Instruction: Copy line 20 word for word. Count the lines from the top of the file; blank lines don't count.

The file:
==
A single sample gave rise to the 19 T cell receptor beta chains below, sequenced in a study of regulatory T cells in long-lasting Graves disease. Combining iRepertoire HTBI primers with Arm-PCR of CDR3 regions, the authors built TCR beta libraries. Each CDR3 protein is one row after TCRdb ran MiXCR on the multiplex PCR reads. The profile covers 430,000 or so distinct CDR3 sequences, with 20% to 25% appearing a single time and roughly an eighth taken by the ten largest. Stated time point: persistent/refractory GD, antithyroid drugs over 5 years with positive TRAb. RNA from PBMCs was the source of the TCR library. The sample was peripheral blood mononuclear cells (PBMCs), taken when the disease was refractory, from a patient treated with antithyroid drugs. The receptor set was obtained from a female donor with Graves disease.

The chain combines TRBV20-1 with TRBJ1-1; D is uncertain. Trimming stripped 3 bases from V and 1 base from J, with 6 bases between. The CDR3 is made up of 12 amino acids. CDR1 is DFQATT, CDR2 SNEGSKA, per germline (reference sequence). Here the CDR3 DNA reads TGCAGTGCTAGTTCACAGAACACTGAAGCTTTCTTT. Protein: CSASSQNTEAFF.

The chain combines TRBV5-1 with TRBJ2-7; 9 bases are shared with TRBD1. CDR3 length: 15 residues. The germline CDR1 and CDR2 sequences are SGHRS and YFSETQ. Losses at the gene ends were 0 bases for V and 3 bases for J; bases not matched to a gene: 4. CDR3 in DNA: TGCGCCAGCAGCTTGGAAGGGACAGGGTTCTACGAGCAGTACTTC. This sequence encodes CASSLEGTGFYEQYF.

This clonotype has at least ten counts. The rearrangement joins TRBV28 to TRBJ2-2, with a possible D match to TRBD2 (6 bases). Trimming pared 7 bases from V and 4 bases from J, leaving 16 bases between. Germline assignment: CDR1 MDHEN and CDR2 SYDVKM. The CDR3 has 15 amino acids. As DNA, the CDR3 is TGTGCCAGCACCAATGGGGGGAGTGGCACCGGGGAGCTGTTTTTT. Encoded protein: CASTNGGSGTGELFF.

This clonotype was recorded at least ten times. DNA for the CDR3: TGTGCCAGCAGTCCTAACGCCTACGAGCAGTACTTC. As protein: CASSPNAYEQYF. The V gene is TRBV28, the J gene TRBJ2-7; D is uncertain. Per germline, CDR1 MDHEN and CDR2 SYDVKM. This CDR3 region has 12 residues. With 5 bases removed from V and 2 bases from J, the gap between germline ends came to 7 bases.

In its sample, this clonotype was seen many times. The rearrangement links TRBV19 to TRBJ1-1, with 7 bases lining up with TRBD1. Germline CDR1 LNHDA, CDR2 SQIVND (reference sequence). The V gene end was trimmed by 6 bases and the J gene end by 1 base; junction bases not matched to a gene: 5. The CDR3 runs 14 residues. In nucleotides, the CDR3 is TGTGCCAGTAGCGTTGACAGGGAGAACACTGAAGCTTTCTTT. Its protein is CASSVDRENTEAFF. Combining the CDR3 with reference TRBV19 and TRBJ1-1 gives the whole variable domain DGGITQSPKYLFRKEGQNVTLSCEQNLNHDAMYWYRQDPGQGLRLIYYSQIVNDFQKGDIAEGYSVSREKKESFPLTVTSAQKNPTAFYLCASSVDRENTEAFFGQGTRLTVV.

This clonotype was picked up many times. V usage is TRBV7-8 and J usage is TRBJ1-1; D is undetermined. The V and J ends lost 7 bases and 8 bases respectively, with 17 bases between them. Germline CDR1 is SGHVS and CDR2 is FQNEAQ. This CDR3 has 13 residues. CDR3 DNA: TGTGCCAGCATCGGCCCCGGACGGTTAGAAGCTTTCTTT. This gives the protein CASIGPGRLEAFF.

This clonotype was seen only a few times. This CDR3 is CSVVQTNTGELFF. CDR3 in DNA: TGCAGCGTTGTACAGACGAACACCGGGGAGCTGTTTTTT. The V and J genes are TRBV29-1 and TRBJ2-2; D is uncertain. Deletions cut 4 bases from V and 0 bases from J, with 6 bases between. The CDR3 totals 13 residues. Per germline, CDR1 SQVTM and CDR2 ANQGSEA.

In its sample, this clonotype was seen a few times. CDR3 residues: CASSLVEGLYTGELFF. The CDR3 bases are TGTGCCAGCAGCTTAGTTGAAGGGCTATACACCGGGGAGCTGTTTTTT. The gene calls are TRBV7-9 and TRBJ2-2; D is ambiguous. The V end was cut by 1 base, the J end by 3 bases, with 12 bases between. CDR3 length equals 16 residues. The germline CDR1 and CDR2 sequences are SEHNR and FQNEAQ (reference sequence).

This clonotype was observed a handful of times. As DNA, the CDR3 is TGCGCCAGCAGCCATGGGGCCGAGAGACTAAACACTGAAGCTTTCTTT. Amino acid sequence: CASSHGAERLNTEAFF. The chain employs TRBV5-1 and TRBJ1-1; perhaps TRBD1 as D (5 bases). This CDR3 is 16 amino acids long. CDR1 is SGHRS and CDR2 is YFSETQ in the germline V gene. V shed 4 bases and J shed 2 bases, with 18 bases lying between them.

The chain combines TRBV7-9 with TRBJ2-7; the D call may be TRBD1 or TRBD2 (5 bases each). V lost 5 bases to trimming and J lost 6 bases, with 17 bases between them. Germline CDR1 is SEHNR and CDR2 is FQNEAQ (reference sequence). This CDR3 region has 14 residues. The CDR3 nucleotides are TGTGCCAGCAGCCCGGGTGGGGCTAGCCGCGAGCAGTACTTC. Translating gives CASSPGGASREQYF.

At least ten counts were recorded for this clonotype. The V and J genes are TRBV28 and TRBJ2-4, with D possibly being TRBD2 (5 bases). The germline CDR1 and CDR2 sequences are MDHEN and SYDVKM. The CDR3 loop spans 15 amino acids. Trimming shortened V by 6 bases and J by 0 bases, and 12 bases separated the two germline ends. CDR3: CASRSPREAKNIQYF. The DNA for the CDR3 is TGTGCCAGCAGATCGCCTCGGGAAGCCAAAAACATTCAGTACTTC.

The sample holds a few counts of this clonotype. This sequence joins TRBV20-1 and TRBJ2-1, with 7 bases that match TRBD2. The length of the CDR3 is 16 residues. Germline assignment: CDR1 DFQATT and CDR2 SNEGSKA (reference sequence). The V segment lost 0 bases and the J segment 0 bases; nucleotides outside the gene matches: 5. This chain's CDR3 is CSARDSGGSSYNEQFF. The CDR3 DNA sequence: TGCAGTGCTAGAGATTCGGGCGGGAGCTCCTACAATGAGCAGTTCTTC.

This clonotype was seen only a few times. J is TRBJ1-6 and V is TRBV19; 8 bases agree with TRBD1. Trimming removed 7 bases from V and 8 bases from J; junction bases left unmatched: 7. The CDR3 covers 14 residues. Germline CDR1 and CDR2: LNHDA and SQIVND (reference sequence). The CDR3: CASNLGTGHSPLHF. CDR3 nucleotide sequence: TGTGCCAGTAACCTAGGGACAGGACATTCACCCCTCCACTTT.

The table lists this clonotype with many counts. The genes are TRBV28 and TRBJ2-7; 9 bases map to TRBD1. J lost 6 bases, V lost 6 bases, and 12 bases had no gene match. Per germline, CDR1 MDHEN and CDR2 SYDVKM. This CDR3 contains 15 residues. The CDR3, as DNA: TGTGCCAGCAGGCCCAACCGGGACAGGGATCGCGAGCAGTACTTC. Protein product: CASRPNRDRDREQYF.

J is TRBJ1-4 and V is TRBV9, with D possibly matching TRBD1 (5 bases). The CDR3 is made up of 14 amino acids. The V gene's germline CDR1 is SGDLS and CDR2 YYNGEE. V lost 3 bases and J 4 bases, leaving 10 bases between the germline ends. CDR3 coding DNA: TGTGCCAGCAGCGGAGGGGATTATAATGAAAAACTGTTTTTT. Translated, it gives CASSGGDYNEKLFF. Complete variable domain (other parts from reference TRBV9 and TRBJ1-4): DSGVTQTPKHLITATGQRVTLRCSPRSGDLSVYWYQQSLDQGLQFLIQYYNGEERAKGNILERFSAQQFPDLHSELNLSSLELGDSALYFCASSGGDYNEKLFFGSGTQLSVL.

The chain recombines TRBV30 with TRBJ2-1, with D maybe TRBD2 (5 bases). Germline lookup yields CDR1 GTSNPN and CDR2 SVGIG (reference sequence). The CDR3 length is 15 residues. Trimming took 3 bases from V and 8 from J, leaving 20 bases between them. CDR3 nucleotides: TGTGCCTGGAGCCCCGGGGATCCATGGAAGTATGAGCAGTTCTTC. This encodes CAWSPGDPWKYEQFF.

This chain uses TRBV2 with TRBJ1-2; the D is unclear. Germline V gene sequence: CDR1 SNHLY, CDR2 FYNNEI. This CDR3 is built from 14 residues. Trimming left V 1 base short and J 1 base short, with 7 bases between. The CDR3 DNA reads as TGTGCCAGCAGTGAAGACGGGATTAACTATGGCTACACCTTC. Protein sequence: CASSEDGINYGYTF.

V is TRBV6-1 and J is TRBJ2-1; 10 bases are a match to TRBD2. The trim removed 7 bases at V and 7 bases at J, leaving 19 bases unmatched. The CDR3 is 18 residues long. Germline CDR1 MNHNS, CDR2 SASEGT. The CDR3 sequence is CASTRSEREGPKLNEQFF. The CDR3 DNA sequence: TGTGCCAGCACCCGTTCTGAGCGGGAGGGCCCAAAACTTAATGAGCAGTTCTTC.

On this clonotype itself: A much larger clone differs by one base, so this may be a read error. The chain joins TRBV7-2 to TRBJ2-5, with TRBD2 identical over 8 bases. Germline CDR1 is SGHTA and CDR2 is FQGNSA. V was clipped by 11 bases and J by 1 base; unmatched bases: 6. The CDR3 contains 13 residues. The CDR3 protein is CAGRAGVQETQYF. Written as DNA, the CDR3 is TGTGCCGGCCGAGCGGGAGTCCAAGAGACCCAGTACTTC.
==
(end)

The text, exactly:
On this clonotype itself: A much larger clone differs by one base, so this may be a read error. The chain joins TRBV7-2 to TRBJ2-5, with TRBD2 identical over 8 bases. Germline CDR1 is SGHTA and CDR2 is FQGNSA. V was clipped by 11 bases and J by 1 base; unmatched bases: 6. The CDR3 contains 13 residues. The CDR3 protein is CAGRAGVQETQYF. Written as DNA, the CDR3 is TGTGCCGGCCGAGCGGGAGTCCAAGAGACCCAGTACTTC.